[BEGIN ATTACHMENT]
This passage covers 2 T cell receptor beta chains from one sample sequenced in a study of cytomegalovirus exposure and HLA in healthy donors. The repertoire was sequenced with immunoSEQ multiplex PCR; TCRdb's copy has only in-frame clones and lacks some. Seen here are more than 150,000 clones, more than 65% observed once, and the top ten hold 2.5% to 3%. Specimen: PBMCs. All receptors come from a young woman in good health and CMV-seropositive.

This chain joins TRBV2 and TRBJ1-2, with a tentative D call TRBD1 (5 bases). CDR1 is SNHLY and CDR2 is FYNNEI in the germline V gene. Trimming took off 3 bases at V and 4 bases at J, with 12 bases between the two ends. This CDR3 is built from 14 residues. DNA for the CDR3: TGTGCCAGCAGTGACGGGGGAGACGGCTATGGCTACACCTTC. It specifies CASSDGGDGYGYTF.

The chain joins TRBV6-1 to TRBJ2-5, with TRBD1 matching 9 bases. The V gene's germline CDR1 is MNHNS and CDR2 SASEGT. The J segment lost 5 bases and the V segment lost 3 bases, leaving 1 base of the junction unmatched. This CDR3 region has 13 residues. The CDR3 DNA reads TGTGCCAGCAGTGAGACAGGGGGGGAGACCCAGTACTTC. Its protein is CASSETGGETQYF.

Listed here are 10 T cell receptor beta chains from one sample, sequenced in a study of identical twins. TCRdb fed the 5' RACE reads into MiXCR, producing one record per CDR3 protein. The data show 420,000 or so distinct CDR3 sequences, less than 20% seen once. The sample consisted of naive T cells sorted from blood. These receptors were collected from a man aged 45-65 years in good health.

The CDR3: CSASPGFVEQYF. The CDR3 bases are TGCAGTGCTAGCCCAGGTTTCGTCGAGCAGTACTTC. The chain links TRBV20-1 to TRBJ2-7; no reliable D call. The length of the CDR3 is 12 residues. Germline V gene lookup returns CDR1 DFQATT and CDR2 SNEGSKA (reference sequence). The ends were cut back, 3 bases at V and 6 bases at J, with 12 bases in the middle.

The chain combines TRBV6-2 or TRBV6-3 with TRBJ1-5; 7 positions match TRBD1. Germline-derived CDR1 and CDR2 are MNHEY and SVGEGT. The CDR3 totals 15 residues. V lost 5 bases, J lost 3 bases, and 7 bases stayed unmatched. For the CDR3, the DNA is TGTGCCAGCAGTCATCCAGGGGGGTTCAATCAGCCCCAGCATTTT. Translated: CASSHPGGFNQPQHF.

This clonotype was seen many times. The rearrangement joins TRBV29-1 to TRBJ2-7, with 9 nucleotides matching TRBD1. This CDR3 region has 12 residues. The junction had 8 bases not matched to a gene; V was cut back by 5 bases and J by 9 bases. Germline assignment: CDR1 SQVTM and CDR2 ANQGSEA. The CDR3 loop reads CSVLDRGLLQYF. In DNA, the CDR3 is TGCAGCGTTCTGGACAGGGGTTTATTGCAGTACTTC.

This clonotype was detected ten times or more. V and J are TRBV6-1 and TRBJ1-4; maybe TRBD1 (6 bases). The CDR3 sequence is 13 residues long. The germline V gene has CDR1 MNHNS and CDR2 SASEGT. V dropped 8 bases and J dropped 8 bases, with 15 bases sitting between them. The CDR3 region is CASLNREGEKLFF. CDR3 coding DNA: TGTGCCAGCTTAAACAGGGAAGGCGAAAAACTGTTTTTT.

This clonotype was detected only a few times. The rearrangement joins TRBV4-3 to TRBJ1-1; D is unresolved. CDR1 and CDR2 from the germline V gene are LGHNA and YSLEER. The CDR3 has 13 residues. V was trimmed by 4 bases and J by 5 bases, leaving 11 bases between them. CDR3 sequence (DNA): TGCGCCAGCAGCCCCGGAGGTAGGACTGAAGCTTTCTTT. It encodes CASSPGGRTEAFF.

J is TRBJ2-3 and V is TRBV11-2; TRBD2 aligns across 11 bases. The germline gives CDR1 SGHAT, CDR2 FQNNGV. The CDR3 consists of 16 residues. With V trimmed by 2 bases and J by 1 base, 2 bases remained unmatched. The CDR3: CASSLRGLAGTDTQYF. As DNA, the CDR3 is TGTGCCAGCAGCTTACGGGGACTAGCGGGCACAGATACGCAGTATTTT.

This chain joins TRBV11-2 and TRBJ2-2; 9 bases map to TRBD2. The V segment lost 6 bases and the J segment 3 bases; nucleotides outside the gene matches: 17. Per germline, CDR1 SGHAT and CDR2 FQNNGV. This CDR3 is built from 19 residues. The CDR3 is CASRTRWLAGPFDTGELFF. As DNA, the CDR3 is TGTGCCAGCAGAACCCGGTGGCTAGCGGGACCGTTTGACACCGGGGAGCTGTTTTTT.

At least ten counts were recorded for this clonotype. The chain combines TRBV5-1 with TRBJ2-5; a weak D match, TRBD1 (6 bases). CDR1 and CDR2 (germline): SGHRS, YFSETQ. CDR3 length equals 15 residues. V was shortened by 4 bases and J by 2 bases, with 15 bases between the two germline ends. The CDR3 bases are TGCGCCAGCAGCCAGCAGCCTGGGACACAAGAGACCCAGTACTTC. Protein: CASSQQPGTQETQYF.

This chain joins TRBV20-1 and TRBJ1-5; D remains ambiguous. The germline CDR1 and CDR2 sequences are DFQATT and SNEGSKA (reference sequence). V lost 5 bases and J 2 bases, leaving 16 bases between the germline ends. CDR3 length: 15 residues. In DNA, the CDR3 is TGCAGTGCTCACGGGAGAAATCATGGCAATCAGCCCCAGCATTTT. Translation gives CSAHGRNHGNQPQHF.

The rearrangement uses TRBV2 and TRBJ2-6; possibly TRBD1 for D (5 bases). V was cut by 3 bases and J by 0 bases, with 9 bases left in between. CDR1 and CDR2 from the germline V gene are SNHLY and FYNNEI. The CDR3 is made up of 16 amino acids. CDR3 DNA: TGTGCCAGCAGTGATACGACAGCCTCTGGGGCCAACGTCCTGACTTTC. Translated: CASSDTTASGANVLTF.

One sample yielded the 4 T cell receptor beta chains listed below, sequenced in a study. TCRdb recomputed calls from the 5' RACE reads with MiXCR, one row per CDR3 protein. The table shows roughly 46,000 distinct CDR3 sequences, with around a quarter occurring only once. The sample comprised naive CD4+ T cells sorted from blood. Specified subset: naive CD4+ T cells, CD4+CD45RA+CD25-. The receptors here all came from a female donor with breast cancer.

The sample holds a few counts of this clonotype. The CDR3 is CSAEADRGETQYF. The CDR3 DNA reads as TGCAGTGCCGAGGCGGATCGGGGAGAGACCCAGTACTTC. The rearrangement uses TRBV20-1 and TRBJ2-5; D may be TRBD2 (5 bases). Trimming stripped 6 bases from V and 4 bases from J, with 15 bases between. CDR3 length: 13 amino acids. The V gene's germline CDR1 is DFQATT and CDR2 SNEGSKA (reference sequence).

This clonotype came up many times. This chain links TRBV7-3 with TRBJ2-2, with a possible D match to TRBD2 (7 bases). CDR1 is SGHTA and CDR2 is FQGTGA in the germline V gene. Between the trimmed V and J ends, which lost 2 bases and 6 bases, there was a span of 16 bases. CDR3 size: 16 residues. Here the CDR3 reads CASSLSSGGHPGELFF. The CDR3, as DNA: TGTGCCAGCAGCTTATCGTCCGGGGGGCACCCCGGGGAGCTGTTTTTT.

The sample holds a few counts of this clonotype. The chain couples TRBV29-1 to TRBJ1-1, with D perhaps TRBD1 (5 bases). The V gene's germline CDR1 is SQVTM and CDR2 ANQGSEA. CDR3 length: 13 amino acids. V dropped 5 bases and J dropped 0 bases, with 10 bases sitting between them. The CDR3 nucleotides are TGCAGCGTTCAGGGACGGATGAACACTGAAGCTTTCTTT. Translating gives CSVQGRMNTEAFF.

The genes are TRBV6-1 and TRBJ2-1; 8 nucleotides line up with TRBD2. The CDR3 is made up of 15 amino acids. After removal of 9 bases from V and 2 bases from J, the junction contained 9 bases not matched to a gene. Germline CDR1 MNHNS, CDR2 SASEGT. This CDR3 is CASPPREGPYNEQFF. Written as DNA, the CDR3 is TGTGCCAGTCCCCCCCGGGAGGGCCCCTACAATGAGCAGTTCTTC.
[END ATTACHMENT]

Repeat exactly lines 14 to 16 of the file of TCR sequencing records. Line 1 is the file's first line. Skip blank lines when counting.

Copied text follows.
The rearrangement uses TRBV2 and TRBJ2-6; possibly TRBD1 for D (5 bases). V was cut by 3 bases and J by 0 bases, with 9 bases left in between. CDR1 and CDR2 from the germline V gene are SNHLY and FYNNEI. The CDR3 is made up of 16 amino acids. CDR3 DNA: TGTGCCAGCAGTGATACGACAGCCTCTGGGGCCAACGTCCTGACTTTC. Translated: CASSDTTASGANVLTF.

One sample yielded the 4 T cell receptor beta chains listed below, sequenced in a study. TCRdb recomputed calls from the 5' RACE reads with MiXCR, one row per CDR3 protein. The table shows roughly 46,000 distinct CDR3 sequences, with around a quarter occurring only once. The sample comprised naive CD4+ T cells sorted from blood. Specified subset: naive CD4+ T cells, CD4+CD45RA+CD25-. The receptors here all came from a female donor with breast cancer.

The sample holds a few counts of this clonotype. The CDR3 is CSAEADRGETQYF. The CDR3 DNA reads as TGCAGTGCCGAGGCGGATCGGGGAGAGACCCAGTACTTC. The rearrangement uses TRBV20-1 and TRBJ2-5; D may be TRBD2 (5 bases). Trimming stripped 6 bases from V and 4 bases from J, with 15 bases between. CDR3 length: 13 amino acids. The V gene's germline CDR1 is DFQATT and CDR2 SNEGSKA (reference sequence).